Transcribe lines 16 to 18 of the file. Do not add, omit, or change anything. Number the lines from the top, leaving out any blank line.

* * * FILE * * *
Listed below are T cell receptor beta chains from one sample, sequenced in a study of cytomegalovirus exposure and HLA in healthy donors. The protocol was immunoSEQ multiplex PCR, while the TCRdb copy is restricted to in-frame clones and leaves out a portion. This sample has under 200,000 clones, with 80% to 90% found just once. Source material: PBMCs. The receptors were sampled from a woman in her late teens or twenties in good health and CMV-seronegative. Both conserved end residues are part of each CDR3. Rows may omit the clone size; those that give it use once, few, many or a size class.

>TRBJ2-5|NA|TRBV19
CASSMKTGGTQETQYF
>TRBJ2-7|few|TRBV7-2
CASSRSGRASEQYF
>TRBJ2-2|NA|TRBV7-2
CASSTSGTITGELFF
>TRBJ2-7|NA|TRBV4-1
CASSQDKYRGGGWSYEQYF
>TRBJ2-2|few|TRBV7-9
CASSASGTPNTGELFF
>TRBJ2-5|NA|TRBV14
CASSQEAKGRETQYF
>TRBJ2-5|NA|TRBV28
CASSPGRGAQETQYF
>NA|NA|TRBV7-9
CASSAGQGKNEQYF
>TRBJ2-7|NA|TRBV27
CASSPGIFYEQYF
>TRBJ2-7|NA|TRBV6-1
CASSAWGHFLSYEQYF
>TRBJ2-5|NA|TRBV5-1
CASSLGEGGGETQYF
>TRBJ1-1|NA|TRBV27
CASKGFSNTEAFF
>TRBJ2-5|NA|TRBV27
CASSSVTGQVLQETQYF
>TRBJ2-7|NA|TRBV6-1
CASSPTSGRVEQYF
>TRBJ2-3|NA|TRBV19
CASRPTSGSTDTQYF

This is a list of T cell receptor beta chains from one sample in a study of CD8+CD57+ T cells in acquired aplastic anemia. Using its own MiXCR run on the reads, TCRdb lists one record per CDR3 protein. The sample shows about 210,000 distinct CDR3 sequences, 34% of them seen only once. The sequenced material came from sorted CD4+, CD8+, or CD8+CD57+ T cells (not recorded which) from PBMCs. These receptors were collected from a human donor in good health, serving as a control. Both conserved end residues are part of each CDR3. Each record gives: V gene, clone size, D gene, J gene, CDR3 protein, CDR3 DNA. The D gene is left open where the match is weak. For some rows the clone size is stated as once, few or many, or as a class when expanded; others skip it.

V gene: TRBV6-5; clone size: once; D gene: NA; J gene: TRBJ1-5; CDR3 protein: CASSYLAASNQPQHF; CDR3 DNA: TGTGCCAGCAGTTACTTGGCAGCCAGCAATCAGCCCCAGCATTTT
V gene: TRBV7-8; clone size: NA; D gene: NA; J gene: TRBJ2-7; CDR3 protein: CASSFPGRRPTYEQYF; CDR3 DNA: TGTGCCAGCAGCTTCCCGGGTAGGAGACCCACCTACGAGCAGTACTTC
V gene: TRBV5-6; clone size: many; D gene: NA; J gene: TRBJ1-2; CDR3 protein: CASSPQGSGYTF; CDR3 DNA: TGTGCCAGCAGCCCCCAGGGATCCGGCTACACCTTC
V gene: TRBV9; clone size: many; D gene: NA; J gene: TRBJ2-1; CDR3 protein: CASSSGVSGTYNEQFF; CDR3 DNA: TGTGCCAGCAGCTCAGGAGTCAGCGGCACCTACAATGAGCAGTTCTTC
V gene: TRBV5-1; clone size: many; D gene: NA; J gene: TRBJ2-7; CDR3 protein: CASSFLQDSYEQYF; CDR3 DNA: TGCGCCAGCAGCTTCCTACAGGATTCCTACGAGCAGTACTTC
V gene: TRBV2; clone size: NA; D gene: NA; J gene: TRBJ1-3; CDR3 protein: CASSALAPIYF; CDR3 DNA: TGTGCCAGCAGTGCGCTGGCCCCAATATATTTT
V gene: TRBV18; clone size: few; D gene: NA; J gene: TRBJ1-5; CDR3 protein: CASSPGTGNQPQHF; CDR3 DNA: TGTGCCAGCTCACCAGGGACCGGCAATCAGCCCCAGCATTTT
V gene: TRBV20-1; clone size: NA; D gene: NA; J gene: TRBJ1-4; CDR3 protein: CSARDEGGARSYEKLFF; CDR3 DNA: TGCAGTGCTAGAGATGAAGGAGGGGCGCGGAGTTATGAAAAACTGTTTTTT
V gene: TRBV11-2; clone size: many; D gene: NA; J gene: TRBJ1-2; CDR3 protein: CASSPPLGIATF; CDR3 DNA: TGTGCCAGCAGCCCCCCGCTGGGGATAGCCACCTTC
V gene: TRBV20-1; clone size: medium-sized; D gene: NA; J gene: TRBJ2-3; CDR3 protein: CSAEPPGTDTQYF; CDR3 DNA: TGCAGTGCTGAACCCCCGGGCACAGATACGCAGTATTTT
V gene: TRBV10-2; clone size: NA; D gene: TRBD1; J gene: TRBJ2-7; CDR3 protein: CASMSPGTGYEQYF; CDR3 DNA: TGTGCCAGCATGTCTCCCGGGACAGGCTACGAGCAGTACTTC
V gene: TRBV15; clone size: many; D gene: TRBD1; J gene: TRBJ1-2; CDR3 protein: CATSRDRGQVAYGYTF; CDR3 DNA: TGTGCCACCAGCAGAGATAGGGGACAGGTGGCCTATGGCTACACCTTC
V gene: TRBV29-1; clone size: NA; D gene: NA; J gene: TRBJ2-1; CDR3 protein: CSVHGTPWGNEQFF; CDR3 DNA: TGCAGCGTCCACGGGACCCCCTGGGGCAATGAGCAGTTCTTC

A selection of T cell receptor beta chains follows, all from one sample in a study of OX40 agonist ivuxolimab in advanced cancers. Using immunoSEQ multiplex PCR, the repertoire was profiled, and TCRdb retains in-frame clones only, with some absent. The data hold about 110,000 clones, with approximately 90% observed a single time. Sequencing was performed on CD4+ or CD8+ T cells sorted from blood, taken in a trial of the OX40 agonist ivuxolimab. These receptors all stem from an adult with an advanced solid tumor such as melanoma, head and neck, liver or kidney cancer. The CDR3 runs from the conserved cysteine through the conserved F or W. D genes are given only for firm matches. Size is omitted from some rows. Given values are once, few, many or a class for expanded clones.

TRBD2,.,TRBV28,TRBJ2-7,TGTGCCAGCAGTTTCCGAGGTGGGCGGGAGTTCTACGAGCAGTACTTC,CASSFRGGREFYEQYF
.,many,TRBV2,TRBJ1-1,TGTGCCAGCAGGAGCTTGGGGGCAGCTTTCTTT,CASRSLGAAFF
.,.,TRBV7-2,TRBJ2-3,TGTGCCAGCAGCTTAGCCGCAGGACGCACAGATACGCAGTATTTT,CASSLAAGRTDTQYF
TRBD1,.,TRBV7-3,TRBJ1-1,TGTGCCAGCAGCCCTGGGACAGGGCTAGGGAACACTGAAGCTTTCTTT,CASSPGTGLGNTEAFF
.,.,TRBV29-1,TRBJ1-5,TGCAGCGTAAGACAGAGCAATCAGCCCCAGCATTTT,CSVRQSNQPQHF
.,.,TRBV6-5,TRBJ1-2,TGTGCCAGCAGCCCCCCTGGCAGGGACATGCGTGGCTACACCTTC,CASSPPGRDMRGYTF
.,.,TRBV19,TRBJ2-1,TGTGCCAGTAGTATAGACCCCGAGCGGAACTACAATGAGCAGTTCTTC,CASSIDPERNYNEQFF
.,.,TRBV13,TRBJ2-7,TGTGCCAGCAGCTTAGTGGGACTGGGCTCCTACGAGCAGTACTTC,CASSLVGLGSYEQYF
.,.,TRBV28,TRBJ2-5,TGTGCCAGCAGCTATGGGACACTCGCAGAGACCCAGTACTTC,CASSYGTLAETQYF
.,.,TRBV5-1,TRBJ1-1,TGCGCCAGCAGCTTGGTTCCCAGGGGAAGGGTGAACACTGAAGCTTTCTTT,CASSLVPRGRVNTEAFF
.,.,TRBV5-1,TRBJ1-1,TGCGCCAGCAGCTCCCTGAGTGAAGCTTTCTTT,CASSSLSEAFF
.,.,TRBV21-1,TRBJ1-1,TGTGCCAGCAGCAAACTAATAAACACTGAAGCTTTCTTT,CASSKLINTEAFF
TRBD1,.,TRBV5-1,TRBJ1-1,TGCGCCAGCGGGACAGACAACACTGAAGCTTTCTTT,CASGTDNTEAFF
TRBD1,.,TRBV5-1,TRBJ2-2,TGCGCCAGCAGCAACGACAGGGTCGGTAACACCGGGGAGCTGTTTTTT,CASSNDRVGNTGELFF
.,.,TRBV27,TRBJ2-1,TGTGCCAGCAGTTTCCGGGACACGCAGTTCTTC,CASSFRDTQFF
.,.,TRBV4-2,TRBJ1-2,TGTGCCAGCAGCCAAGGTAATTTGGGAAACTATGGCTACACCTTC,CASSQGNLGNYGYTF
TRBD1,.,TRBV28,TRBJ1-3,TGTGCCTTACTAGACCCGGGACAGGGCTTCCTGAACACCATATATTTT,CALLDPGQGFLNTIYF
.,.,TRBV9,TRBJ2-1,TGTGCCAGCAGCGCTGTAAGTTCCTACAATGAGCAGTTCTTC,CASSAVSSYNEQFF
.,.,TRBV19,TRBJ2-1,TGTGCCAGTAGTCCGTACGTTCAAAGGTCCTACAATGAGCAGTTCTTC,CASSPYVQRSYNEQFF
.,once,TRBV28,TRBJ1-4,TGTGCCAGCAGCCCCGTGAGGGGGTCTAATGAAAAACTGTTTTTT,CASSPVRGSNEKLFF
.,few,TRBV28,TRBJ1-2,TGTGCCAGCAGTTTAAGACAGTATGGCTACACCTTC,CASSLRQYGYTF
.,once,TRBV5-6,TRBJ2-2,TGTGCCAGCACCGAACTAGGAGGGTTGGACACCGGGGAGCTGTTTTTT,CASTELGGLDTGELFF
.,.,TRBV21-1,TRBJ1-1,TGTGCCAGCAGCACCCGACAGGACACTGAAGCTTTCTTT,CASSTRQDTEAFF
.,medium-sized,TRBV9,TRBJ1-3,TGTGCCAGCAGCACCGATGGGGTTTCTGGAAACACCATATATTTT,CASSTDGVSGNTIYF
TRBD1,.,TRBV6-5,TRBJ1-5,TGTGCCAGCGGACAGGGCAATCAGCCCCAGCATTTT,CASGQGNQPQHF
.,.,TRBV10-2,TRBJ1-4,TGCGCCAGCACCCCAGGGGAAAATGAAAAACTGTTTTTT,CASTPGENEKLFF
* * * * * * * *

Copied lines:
>NA|NA|TRBV7-9
CASSAGQGKNEQYF
>TRBJ2-7|NA|TRBV27